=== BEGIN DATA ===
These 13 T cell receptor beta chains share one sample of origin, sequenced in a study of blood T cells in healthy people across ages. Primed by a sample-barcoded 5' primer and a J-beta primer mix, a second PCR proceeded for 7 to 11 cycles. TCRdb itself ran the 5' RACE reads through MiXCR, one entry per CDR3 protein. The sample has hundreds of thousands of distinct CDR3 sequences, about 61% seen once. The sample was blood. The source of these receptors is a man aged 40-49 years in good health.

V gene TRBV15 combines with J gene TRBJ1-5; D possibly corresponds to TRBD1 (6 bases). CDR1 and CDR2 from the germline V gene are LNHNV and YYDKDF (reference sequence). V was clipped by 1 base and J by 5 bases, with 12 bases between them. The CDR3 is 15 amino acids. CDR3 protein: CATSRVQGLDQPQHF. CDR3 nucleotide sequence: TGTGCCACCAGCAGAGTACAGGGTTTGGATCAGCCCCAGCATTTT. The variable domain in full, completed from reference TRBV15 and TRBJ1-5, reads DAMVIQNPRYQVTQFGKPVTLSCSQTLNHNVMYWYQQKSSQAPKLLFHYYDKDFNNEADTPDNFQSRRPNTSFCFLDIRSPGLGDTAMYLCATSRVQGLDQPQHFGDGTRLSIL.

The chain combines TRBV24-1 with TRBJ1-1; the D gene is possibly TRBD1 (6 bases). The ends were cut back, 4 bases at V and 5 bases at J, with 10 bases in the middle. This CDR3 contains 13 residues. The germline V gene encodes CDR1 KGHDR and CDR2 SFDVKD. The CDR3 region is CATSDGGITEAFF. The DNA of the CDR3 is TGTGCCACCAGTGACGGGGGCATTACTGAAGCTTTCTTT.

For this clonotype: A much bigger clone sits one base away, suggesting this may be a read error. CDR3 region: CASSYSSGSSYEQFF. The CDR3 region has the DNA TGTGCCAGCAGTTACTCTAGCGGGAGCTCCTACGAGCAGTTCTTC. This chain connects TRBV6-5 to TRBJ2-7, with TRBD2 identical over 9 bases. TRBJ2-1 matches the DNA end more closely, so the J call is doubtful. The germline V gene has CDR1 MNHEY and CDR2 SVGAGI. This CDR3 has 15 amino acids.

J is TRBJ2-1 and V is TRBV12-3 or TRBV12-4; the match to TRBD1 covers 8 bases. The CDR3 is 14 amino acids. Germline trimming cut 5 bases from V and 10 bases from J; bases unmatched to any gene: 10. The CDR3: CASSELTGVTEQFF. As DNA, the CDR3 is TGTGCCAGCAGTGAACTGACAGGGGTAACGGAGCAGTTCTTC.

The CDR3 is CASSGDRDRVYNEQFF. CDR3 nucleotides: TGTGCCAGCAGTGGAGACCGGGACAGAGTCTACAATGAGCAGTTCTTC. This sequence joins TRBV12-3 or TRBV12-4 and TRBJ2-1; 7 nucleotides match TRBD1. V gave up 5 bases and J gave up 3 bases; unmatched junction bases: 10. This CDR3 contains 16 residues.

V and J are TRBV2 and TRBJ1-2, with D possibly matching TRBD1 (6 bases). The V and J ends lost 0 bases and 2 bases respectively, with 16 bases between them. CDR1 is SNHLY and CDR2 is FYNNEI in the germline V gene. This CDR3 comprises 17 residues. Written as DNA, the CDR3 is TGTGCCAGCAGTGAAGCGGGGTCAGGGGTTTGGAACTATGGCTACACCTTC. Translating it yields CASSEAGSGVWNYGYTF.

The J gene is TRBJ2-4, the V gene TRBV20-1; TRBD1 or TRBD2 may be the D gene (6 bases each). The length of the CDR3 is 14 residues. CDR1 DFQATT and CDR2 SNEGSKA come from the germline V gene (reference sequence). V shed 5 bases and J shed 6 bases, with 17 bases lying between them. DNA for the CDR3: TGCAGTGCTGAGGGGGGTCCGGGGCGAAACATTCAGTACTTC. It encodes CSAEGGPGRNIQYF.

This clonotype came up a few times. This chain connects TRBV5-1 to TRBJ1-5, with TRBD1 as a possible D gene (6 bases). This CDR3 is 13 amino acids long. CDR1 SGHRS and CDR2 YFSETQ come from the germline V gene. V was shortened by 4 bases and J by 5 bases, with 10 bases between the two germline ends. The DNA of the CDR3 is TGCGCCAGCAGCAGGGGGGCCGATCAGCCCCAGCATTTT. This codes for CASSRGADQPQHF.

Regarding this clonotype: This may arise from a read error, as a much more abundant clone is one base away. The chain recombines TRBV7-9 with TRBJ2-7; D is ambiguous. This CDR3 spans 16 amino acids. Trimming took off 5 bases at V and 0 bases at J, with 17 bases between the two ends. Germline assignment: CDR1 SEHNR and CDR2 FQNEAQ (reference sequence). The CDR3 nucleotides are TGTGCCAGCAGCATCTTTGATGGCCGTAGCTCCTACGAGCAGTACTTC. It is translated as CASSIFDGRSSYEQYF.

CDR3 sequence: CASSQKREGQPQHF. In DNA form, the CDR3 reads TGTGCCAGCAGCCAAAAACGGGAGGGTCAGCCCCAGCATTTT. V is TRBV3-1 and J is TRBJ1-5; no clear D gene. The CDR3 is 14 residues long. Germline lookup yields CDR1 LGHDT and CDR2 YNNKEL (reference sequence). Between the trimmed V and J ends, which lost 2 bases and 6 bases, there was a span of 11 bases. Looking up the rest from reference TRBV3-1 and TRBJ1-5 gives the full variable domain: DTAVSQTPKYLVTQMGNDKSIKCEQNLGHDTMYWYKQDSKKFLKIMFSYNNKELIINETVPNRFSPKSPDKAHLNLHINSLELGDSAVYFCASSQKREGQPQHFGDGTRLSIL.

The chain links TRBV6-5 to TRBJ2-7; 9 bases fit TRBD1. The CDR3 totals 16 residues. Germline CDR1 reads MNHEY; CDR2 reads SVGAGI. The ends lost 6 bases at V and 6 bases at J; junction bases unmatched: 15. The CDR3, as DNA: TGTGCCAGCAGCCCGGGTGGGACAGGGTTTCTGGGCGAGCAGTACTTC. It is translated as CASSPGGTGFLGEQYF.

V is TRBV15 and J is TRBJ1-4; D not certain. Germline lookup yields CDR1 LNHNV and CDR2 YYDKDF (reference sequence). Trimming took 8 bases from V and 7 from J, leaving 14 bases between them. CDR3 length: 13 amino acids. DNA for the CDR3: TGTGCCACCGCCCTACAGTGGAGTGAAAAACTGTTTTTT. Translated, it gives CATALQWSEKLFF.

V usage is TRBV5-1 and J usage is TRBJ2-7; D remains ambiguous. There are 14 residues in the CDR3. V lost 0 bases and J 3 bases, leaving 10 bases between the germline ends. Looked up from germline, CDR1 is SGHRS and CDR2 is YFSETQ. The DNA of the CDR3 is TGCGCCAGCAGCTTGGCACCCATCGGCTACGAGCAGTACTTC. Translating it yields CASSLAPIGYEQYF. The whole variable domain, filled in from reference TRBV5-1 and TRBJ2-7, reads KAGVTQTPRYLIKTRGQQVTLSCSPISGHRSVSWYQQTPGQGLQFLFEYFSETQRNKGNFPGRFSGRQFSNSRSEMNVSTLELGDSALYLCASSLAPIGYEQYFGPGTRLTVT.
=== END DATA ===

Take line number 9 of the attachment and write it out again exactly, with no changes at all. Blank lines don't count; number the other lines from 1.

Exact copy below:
This clonotype came up a few times. This chain connects TRBV5-1 to TRBJ1-5, with TRBD1 as a possible D gene (6 bases). This CDR3 is 13 amino acids long. CDR1 SGHRS and CDR2 YFSETQ come from the germline V gene. V was shortened by 4 bases and J by 5 bases, with 10 bases between the two germline ends. The DNA of the CDR3 is TGCGCCAGCAGCAGGGGGGCCGATCAGCCCCAGCATTTT. This codes for CASSRGADQPQHF.